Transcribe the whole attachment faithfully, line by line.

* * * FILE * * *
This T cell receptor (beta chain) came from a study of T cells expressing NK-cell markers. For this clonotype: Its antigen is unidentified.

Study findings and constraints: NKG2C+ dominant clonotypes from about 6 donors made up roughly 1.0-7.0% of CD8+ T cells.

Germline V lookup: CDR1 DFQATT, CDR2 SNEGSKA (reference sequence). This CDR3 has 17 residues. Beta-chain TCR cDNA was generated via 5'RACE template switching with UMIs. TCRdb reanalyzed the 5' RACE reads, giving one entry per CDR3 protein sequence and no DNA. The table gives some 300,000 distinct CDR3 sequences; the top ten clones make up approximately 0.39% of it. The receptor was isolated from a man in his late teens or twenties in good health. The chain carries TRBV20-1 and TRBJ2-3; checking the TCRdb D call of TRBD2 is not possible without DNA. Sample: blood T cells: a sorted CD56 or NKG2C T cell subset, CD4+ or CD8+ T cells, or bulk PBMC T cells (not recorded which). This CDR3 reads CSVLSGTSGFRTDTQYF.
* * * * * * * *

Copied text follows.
This T cell receptor (beta chain) came from a study of T cells expressing NK-cell markers. For this clonotype: Its antigen is unidentified.

Study findings and constraints: NKG2C+ dominant clonotypes from about 6 donors made up roughly 1.0-7.0% of CD8+ T cells.

Germline V lookup: CDR1 DFQATT, CDR2 SNEGSKA (reference sequence). This CDR3 has 17 residues. Beta-chain TCR cDNA was generated via 5'RACE template switching with UMIs. TCRdb reanalyzed the 5' RACE reads, giving one entry per CDR3 protein sequence and no DNA. The table gives some 300,000 distinct CDR3 sequences; the top ten clones make up approximately 0.39% of it. The receptor was isolated from a man in his late teens or twenties in good health. The chain carries TRBV20-1 and TRBJ2-3; checking the TCRdb D call of TRBD2 is not possible without DNA. Sample: blood T cells: a sorted CD56 or NKG2C T cell subset, CD4+ or CD8+ T cells, or bulk PBMC T cells (not recorded which). This CDR3 reads CSVLSGTSGFRTDTQYF.